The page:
This shawl uses a half-pi construction, which doubles the number of stitches after each section. The construction is well-suited to showing off gradient yarn, and the final section is adjustable based upon how much yarn you have available. Although the name Polyxena refers to a character from the story of the Trojan War, the “poly” part of the name means “many,” which refers to the gradient or color-changing yarn used in this design.
Designed specifically for the Jumbo Sock Garden Party Cake from Art-by-Ana, the pattern includes instructions for three sizes based upon how much yarn you have (463 yards, 555 yards, and 693 yards).
Art-by-Ana Sock Garden Party Cake (75% Merino, 25% nylon, 693 yds/633 m per 150g cake); 1 cake
or 670 yds (612 m) of another fingering weight gradient yarn
Optional instructions provided for 463-yd and 555-yd versions
US 6 (4.0 mm) 32” (80 cm) or longer circular needle, or size needed to obtain gauge (Note: I’m a tight knitter, so take time to check your gauge to be sure you have enough yarn for the shawl)
2 stitch markers
26 stitches and 35 rows over 4” (10 cm) in stockinette
Straight edge: 62” (157.5 cm)
From straight edge to widest point of half-circle: 25” (63.5 cm)
Skill Level: Advanced Beginner
Skills needed: yarn overs, decreases (k2tog and ssk)
If you have Version 1, chart knitters, the chart key is missing the symbol for the ssk. On the charts, the left leaning slash should be an ssk (the right leaning slash is correctly labeled as k2tog). The key has been corrected on Version 2 (dated October 31, 2016).
Thank you to my test knitters (acsparky89, megknitsalot, and knitngoddess) who provided valuable feedback. Thank you to Ana of Art-by-Ana for creating the gorgeous yarn used for the sample. And thank you to the women of Stitch Definition, who provided photography (Anne Podlesak), tech editing (Maureen Hannon), and graphic design/layout (Elizabeth Green Musselman).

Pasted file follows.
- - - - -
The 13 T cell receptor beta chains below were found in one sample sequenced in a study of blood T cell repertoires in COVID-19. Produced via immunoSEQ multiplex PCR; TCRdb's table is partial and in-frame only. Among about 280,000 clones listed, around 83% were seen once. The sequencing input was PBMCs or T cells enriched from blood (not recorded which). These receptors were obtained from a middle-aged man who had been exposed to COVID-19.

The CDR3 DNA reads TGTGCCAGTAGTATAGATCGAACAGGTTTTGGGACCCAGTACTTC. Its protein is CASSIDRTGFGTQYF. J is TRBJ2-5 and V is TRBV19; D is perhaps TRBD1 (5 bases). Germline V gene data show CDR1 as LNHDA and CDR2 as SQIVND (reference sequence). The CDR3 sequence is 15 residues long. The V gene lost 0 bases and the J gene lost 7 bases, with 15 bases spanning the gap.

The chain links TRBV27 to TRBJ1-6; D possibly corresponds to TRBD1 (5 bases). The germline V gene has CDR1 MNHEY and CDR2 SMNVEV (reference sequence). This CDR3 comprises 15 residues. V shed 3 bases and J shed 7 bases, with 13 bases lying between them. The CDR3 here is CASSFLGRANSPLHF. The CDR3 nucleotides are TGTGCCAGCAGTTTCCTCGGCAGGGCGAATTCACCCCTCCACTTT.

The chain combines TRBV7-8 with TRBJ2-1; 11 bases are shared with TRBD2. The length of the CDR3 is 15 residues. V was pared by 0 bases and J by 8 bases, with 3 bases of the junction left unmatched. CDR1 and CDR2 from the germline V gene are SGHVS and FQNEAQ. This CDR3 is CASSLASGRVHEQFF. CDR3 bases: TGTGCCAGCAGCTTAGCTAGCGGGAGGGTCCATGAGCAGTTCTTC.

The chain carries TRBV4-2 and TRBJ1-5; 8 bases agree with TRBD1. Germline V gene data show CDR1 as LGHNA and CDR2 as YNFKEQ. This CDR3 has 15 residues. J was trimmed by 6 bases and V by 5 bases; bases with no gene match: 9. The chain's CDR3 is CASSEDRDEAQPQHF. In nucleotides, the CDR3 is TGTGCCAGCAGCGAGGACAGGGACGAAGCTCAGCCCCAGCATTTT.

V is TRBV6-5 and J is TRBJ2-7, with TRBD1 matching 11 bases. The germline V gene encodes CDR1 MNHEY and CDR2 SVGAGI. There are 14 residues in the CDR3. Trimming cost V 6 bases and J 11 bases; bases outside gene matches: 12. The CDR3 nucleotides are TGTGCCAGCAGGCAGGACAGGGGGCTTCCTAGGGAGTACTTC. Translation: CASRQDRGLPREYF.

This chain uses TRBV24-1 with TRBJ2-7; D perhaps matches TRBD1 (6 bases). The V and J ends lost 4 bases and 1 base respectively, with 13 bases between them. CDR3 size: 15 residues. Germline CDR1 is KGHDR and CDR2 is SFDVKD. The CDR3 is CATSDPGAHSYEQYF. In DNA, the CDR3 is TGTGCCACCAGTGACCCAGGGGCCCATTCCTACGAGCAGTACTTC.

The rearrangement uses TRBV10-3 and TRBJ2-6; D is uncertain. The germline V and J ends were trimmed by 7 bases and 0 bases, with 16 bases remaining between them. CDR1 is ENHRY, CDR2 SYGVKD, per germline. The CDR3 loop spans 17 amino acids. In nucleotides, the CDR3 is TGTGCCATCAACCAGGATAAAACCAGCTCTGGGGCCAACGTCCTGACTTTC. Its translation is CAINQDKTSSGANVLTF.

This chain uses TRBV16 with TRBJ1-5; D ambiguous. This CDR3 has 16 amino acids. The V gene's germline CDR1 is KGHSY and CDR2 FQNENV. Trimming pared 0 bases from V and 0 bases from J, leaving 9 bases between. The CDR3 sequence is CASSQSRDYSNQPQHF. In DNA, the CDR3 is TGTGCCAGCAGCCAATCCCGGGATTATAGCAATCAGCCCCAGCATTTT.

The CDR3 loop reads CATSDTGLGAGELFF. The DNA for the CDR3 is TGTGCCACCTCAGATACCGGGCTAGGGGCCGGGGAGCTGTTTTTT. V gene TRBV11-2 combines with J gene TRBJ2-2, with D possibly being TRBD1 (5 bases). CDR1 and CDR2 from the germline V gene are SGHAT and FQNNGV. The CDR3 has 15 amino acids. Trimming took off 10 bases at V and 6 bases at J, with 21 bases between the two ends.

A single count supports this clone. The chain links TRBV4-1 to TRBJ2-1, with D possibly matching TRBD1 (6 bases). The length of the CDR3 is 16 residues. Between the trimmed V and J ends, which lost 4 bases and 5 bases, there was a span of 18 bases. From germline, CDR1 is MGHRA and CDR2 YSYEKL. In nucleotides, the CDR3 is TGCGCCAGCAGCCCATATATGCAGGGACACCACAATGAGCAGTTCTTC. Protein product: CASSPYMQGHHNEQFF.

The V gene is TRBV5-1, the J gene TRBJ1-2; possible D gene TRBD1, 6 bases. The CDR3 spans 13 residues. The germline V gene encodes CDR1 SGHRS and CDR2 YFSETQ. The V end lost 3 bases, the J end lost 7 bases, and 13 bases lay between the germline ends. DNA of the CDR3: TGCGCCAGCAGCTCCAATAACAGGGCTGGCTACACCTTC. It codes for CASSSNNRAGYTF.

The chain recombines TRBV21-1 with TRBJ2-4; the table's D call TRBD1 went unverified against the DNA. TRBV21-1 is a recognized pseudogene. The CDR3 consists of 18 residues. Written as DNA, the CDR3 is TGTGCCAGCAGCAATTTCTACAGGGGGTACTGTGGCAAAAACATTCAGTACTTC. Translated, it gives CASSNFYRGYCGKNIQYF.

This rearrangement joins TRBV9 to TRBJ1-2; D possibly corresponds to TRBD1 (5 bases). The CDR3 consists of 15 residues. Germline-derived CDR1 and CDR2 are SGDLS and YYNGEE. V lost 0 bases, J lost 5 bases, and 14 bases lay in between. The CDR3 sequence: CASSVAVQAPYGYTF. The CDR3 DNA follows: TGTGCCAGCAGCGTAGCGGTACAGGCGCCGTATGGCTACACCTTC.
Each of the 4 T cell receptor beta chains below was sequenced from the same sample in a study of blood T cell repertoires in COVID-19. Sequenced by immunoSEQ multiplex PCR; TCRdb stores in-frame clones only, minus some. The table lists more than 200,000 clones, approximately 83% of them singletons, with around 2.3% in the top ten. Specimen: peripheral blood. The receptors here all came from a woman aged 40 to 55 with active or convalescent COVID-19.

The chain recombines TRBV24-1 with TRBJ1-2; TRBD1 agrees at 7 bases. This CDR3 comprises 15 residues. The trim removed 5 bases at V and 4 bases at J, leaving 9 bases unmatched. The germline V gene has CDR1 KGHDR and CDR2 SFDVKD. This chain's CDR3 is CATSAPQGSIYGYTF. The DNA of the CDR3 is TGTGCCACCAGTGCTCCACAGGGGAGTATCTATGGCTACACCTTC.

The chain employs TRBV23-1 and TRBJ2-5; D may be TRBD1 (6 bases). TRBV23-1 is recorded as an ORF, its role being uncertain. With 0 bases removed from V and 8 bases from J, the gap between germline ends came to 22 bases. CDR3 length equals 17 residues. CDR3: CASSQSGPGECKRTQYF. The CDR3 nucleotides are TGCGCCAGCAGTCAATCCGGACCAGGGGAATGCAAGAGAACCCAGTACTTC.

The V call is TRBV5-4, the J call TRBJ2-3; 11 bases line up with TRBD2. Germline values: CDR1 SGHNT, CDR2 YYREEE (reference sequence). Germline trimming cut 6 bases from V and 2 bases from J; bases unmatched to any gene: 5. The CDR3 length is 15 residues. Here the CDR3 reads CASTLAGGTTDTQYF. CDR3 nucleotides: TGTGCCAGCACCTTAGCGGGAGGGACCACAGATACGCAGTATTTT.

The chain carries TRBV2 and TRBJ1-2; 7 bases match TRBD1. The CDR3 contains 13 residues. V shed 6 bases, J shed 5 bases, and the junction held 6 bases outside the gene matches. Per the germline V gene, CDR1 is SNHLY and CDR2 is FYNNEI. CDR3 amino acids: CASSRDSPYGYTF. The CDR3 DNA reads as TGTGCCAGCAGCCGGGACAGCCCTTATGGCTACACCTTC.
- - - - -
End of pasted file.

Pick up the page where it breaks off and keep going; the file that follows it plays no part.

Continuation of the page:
The Story Behind the Name
Polyxena is a character in Greek plays and poems about Troy. Her father, Priam, was the king of Troy, and Polyxena was engaged to be married to Achilles. But when Achilles went to the temple to meet her (or in some versions of the story to be married), her brothers Paris and Deiphobus kill Achilles. His ghost returns to demand the sacrifice of Polyxena (in some versions, the sacrifice is payment for Achilles’ murder and in others the sacrifice is so the Greeks will have enough wind to sail their ships home).
Many medieval authors used stories from the Greeks and Romans within their own tales, sometimes retelling the stories and sometimes just as a quick reference within the story, an allusion to something contemporary readers would be familiar with. Geoffrey Chaucer, one of the most important writers in medieval England, referred to Polyxena in several of his works. In Troilus and Criseyde (which takes place during the Trojan War), Polyxena is Troilus’s sister, and Troilus promises his friend, Pandarus, that he can have Polyxena if Pandarus will help Troilus win the hand of Criseyde (who is Pandarus’s niece). In The Legend of Good Women (which might more appropriately be titled The Legend of Bad Men), Polyxena’s name is evoked as one of love’s martyrs.